Farm connected to West Virginia's billionaire governor maxes out trade war subsidies

A family business of West Virginia's billionaire governor has maxed out a taxpayer-funded subsidy program meant to help farmers affected by the U.S.-China trade war.

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But a representative of the business has not shared details about how trade tensions have had an impact, if at all.

Records reviewed by The Associated Press show Justice Farms of North Carolina, which is owned by the family of Gov. Jim Justice, hit the program cap of $125,000 earlier this year and was the biggest recipient of soybean subsidies in West Virginia.

"Justice Farms of North Carolina was one of more than 3,000 farms in that state alone, and nearly 40,000 farms and businesses nationwide, that received support from this program. It’s absurd for anyone to use this important program as the basis for cynical political attacks," said Brian Walsh, a spokesman for the Justice companies.

A trailer is filled with soybeans at a farm in Buda, Illinois, U.S., July 6, 2018. REUTERS/Daniel Acker/File Photo - RC1C1C573E90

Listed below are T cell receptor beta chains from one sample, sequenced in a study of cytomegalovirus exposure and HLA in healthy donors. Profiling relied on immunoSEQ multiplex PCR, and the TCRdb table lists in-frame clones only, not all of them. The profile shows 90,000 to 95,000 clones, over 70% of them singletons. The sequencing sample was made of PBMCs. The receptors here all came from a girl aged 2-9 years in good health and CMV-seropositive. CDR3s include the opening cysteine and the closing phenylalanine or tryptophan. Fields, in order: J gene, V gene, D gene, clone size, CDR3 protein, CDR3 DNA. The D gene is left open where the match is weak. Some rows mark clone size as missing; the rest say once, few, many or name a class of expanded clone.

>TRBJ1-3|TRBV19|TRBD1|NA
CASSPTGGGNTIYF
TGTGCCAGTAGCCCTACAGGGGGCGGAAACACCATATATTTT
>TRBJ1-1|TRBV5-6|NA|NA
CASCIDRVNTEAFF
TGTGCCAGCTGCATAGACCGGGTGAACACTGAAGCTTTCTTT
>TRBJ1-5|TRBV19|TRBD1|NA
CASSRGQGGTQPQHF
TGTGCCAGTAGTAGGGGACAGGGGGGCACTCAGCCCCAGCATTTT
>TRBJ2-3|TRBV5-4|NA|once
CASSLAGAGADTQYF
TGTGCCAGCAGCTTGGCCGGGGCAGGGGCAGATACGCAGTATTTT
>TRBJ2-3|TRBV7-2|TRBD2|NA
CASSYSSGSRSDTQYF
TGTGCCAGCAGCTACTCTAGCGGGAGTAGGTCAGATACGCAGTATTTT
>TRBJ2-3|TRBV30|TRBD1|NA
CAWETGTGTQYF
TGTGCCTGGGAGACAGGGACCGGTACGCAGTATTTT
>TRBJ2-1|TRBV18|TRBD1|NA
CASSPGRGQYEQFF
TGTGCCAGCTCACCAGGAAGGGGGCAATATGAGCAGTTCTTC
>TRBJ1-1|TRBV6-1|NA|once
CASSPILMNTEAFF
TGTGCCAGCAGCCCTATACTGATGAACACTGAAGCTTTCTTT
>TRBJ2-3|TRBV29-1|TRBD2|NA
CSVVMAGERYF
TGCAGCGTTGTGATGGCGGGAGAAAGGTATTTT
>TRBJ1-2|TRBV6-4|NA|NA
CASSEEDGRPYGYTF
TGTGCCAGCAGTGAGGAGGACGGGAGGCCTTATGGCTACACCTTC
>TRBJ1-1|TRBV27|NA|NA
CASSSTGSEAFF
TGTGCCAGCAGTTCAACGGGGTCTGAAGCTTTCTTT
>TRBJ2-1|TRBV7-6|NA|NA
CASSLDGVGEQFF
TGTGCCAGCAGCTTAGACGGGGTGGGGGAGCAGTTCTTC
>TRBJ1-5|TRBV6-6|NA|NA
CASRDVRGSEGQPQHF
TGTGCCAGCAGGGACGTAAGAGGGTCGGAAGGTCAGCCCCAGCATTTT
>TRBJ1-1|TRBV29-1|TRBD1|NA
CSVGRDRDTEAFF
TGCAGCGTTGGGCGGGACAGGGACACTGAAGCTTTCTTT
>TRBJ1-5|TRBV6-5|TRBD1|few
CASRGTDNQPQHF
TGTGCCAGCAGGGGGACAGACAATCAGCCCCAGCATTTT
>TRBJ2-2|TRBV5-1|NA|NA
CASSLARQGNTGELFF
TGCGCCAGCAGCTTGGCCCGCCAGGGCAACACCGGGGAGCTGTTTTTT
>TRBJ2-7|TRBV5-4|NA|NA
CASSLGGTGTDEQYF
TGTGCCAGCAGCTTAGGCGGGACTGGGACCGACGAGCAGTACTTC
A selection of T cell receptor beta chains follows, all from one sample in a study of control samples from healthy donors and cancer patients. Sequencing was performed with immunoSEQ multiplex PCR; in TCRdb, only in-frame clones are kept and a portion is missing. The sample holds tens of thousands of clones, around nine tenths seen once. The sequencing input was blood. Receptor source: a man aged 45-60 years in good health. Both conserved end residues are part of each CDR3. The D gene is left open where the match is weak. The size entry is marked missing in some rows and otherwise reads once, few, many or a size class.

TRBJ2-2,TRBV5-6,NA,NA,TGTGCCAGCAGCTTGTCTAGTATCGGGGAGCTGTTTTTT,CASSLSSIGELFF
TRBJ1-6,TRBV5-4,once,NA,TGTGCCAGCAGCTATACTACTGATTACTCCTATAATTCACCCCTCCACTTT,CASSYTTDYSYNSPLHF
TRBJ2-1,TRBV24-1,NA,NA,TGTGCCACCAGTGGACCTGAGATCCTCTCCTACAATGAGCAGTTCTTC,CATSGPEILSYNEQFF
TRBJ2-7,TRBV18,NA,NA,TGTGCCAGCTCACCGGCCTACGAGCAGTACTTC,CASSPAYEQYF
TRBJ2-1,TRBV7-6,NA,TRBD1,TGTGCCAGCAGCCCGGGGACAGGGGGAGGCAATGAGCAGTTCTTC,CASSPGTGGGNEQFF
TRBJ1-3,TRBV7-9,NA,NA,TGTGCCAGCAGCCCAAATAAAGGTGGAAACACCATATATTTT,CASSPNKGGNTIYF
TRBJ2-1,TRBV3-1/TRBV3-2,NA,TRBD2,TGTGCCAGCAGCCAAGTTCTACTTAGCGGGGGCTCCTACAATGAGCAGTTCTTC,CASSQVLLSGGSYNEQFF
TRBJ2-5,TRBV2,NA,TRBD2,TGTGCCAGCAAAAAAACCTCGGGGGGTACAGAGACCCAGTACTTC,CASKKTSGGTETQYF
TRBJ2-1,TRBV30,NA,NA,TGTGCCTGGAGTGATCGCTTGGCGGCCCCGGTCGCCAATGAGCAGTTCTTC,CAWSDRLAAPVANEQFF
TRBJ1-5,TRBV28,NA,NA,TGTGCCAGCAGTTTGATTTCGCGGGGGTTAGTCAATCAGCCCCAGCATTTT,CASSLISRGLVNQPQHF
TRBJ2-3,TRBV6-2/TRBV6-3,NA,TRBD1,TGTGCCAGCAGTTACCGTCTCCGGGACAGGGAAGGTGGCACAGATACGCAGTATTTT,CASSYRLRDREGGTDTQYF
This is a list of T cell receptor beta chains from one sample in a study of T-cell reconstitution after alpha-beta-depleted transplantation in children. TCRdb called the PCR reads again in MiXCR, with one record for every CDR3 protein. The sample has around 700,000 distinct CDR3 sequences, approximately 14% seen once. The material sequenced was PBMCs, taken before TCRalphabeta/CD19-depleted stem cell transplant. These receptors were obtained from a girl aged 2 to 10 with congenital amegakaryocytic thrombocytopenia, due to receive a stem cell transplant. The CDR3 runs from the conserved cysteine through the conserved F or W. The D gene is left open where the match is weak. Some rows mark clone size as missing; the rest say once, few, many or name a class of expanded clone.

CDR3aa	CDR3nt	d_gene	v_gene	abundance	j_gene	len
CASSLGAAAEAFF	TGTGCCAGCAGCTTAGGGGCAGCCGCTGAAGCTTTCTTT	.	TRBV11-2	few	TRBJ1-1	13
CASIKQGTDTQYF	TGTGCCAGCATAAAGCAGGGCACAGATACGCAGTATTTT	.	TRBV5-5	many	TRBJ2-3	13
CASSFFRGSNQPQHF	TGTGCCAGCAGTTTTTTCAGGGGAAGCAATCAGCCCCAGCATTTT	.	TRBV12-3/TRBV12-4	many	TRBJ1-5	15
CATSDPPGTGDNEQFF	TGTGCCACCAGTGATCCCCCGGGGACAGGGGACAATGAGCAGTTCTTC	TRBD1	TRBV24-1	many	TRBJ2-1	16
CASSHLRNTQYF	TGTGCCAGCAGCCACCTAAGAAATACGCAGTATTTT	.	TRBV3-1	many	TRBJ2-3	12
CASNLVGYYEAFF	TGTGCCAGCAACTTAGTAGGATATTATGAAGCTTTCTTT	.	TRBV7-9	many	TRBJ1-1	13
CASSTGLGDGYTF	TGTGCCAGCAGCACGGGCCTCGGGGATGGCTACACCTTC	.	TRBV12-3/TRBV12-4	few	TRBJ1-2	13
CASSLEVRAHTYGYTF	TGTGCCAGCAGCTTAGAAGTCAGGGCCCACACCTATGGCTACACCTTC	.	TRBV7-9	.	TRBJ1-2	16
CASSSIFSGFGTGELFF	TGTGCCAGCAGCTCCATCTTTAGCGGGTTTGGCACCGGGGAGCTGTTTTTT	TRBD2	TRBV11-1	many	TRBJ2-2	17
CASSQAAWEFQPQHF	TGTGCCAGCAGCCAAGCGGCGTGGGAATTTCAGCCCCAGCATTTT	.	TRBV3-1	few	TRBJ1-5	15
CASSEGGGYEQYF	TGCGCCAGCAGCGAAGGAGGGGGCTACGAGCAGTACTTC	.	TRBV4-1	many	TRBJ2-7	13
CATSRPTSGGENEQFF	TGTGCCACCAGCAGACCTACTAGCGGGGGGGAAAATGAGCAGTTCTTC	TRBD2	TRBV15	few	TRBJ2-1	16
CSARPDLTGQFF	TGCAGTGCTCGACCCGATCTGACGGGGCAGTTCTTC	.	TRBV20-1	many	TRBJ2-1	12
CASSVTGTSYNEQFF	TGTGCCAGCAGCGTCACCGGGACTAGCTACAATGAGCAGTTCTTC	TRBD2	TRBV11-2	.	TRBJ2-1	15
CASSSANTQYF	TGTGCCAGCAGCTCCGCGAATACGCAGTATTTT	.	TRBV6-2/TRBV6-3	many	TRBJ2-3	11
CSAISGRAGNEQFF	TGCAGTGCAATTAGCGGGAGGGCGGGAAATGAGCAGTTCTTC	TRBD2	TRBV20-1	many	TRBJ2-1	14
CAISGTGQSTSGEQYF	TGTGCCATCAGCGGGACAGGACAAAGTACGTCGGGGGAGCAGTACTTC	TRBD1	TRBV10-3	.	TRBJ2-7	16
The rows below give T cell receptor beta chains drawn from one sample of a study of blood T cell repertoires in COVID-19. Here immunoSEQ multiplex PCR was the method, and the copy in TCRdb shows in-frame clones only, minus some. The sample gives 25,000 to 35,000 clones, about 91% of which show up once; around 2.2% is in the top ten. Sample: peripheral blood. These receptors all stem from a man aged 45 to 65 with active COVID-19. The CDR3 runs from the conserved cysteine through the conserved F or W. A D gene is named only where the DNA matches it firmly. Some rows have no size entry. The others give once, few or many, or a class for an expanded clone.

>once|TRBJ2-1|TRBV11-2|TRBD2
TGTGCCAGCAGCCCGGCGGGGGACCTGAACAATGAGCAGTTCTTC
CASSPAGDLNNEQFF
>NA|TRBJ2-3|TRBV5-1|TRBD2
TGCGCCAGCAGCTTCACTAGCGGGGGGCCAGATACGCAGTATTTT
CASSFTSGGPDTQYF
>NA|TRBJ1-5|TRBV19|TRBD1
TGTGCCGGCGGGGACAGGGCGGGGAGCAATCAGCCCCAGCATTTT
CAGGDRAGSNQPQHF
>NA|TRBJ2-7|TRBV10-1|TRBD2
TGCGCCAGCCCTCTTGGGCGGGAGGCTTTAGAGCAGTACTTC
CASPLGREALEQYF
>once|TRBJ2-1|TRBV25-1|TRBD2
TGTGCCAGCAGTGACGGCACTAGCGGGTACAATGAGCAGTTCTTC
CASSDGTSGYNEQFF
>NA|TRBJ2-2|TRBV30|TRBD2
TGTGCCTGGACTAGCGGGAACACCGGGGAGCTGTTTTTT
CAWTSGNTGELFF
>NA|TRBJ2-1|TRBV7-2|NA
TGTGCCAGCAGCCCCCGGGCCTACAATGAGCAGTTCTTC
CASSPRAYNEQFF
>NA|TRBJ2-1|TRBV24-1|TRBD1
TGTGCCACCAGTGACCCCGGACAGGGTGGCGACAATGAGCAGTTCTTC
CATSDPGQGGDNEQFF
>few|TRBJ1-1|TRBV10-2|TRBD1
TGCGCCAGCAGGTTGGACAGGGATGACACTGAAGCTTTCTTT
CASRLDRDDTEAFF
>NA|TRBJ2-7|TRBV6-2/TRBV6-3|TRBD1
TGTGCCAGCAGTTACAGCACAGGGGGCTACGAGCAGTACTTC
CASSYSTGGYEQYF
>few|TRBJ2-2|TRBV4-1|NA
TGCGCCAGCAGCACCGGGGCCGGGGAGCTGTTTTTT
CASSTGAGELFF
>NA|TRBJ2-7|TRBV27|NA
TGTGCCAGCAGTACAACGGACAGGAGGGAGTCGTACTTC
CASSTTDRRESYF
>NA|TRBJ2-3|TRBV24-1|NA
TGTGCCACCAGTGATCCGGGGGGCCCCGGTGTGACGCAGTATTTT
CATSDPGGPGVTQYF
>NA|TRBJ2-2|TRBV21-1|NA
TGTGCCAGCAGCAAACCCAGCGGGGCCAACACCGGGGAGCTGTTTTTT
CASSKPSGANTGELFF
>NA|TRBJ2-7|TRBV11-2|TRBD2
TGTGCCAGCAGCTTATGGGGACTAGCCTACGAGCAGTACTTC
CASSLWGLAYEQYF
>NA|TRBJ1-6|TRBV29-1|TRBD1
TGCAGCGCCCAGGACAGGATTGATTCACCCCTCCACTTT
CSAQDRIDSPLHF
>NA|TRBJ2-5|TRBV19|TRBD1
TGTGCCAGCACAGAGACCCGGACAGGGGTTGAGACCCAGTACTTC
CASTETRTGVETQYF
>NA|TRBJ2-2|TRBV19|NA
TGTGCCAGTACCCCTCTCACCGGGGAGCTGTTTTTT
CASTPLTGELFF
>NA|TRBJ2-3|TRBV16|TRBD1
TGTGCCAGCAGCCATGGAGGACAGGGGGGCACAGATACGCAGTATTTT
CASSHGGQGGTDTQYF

Walsh did not detail losses suffered by Justice Farms of North Carolina in the U.S. trade war.

Justice, the richest person in the state, owns a complex business empire of coal and agricultural entities.

The company took in $121,398 in subsidies for soybeans and $3,602 for corn for farms on property it owns in West Virginia, according to records provided to AP under the Freedom of Information Act. Both figures far exceed the program’s median payments: $6,438 for soybeans and $152 for corn.

President Trump’s administration set up the Market Facilitation Program to help offset losses caused by tariffs, basing the payouts on bushels produced. The program does not require farms to demonstrate their operations have been damaged by the trade war.

Loopholes have allowed many large, moneyed farming operations to blow past the $125,000 cap, according to an AP analysis of the payments.

With a net worth estimated at $1.5 billion, Justice lists more than 100 business interests on his most recent financial disclosure form. When Justice became governor, he said he wanted to put his businesses in a blind trust but has not done so, causing criticism when his private and public roles intersect.

In the case of Justice Farms of North Carolina, the governor was listed as a manager in North Carolina business registry filings up until 2018, when his daughter’s name replaced his.

Justice has closely aligned himself with President Trump and credited his state's economic growth to the president this past summer.

FOX Business' inquiry to a spokesman for the governor were not returned at the time of publication.

The Associated Press contributed to this report.

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